Sunday, January 9, 2011

Head in the Monkey Bars

Who gets their head stuck in the monkey bars? 
How stupid do you have to be to get your head stuck in monkey bars?
How big does your head have to be to get it stuck in the monkey bars?

Me.  Not that stupid.  Depends on the monkey bars.  It was '83, okay?

In 1983, a lot of things were different.  Kindergarten was split into two times, AM and PM.  We watched The Letter People.  We painted and used typewriters and played in small wood and plastic kitchens.  We read books in an old metal and ceramic claw-footed tub.We went on field trips and rode in the teacher's car (I did, anyway).  There were swings on the playground--swings!  We also played on hobbit-sized playground equipment made by people who didn't know kids have big heads.  Everything was right in my world as far as I could tell and I definitely had the world's best kindergarten teacher.

Her name was Mrs. Senn and she was an absolute angel with her curly brown hair and sunshine eyes.  She taught me patience, kindness, tolerance, and self-acceptance.  This is the same teacher who sent me, with several other students, to the kindergarten playground alone.  I'm guessing that this was perfectly acceptable given the year.  We were just a few feet from the classroom door. The door had a window, a sliver of a window. I'm sure she was checking on us occasionally.  I certainly never worried that anything would happen to me or any of my friends. 

I don't remember what I was thinking before I climbed the ladder up the tiny monkey bars.  I just remember that they were a little taller than me and silvery smooth.  I remember being at the top, getting freaked out because the skinny little rungs were pressing into my knee caps, and knowing that I HAD to get down.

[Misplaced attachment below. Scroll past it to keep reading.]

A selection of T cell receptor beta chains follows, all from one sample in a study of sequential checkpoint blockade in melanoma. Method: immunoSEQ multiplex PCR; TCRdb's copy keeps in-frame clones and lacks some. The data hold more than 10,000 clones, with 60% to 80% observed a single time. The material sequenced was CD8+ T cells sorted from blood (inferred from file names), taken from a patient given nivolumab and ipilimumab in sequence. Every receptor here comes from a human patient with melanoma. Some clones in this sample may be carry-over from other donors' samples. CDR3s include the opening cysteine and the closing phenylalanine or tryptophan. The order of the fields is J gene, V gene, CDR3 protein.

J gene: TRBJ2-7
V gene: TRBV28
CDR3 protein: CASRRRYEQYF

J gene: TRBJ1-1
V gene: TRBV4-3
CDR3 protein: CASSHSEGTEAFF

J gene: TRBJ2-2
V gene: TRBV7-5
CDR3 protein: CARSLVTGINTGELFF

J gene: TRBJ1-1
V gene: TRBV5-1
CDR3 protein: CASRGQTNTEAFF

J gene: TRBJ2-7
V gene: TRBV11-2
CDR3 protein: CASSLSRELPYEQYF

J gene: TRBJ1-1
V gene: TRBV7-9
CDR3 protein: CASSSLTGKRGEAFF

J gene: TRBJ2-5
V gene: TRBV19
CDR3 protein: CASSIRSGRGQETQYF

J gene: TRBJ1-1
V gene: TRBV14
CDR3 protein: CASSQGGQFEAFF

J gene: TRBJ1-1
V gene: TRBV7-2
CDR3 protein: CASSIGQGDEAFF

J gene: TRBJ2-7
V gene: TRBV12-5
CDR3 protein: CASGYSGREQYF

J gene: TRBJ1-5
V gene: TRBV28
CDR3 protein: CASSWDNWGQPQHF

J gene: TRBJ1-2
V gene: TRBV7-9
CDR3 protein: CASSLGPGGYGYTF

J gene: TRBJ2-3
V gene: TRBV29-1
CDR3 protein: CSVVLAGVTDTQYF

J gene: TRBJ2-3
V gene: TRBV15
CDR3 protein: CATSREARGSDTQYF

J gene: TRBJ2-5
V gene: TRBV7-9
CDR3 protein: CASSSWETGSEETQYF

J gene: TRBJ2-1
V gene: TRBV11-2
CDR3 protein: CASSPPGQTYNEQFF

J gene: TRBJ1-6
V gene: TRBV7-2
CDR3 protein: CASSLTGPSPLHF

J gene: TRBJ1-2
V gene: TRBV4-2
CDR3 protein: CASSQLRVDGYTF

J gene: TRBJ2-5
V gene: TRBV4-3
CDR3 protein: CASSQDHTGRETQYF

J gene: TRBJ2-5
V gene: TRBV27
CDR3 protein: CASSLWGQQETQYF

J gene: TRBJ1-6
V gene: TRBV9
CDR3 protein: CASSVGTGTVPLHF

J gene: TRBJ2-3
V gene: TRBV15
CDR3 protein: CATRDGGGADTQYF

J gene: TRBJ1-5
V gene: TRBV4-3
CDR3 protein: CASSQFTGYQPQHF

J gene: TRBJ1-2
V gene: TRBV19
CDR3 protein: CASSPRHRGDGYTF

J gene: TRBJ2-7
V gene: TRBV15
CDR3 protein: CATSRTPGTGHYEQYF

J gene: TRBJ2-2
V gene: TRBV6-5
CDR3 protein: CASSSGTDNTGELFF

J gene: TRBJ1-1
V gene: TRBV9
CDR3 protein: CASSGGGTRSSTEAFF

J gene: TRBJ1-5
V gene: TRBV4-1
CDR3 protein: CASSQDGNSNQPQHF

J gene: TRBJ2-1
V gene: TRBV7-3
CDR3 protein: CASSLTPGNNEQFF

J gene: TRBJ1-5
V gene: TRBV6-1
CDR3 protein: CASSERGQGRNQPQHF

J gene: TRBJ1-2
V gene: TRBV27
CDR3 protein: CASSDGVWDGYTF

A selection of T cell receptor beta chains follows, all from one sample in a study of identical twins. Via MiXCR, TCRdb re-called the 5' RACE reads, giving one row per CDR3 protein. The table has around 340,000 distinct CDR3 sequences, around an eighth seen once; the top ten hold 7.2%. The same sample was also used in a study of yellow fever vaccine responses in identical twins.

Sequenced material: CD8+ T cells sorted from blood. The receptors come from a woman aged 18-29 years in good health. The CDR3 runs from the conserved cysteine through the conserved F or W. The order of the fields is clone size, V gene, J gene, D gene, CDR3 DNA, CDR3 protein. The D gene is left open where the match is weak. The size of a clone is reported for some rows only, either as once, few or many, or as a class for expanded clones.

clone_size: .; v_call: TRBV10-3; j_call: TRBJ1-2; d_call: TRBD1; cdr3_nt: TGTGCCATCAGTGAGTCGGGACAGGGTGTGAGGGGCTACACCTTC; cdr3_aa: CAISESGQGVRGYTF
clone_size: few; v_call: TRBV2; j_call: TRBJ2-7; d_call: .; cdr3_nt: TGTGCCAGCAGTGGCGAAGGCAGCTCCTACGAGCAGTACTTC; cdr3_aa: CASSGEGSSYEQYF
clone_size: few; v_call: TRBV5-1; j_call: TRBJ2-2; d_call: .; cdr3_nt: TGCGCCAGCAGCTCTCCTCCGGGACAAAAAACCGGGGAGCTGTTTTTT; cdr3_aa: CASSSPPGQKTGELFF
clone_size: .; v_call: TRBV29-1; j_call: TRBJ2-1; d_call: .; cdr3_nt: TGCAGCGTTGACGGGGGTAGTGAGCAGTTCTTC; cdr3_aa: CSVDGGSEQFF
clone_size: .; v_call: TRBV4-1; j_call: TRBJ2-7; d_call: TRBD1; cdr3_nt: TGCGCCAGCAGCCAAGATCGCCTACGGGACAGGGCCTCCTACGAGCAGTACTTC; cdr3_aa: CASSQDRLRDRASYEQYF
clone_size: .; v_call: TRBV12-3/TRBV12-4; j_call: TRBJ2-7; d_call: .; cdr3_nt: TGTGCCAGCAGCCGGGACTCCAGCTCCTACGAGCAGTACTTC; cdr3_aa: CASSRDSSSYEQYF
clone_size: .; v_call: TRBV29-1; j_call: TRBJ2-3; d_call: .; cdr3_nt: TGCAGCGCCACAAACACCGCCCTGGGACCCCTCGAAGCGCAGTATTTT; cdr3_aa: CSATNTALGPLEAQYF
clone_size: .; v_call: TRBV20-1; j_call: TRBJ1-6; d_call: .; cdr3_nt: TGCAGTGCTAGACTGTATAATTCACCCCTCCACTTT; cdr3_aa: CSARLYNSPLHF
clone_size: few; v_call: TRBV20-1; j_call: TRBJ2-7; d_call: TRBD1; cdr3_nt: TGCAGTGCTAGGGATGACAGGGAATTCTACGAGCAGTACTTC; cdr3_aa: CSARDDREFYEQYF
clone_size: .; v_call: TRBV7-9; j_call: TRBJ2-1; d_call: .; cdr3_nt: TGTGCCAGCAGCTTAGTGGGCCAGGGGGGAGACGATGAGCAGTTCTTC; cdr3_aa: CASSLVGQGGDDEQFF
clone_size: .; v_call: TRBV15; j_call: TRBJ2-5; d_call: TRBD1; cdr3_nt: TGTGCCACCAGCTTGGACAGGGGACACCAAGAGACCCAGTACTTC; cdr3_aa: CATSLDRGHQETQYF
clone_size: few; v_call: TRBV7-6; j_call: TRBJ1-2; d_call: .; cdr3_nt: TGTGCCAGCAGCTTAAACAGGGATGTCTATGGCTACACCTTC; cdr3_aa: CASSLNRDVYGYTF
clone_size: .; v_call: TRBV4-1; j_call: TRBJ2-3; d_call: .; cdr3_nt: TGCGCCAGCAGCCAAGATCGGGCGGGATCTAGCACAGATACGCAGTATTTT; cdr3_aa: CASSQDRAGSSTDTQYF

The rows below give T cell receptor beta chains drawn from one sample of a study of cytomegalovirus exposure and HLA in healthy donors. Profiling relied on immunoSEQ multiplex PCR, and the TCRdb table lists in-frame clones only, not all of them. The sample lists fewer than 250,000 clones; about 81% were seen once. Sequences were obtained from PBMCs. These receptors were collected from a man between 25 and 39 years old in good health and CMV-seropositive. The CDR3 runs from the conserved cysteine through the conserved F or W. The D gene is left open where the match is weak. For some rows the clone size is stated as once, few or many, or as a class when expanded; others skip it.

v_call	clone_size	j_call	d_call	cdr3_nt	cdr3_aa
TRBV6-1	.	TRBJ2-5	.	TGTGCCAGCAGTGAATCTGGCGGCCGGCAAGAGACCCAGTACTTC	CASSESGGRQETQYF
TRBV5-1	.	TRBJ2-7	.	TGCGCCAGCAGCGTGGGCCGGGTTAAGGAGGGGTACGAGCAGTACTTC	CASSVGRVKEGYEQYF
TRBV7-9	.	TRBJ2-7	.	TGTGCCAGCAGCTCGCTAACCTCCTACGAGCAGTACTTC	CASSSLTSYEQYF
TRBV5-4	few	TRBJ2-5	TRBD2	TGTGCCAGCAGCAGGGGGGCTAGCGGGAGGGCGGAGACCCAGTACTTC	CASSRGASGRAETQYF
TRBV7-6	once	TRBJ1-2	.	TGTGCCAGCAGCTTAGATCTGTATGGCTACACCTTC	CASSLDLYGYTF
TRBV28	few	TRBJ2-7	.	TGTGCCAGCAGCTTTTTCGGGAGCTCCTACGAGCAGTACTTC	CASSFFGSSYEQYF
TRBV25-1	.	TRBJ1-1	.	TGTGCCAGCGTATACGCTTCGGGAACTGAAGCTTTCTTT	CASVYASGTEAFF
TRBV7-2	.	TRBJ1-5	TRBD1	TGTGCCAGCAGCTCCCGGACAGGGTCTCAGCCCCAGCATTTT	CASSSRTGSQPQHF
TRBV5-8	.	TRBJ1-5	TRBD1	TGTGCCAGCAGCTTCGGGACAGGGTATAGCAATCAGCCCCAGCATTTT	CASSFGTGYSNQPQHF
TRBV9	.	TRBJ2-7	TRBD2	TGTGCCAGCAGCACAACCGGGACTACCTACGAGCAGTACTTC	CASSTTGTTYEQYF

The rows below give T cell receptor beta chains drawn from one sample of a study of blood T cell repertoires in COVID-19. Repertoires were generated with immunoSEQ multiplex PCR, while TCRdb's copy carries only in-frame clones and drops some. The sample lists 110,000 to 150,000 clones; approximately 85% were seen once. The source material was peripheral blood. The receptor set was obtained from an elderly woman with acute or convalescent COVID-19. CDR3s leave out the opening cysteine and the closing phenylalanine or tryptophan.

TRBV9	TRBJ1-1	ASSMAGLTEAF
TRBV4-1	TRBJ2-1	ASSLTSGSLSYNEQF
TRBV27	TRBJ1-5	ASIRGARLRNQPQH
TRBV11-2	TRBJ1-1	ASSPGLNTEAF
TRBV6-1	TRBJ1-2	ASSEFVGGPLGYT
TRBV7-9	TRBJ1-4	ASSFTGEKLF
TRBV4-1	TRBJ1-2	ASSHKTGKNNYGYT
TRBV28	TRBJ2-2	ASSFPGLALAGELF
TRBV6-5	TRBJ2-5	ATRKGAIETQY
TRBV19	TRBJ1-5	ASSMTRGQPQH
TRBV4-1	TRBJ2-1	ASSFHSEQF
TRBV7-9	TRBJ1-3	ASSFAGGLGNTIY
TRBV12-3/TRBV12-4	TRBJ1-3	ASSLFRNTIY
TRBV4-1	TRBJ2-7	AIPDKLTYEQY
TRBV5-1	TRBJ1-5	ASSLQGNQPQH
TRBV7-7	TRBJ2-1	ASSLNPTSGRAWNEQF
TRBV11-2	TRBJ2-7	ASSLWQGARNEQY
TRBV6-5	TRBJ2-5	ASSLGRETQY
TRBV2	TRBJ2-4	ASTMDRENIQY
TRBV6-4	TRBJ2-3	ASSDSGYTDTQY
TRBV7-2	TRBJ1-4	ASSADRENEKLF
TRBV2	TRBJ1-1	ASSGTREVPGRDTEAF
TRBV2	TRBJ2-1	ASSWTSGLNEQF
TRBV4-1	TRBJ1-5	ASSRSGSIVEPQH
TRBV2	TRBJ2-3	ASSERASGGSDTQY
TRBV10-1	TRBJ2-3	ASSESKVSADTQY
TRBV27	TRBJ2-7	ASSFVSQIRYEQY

I sat down and put my legs between two of the rungs.  Definitely big enough for the rest of me, I thought.  I slid my chubby little body through, no problem.  Apparently, even I had no idea how big my head was because I came to a stop with my toes barely touching the sand and my head definitely stuck above the bars.  I tried to pull myself back up with my noodly kid arms, but just couldn't do it.  I did the only thing a kid could do in my unusual situation.  I cried for help.

I remember one of the other kids running to the classroom to get the teacher.  Mrs. Senn ran out with a milk crate for me to climb up on.  She helped me get back up through the top and comforted me just like I would comfort one of my students today.  I still feel like that kid getting her head stuck in the monkey bars.  I put the cart before the horse.  I forget to consider the obvious.  I think I can do anything, but get scared when I go too far, too deep, too fast. 

Aren't we all just on one big set of monkey bars, trying to keep going, trying to hang on?  Mrs. Senn isn't around to save me any more.  I have to cry out for help from my friends, family, God.  I guess we all do.  Who's bringing you a milk crate the next time you get stuck?  You can't stand on your tippy toes forever.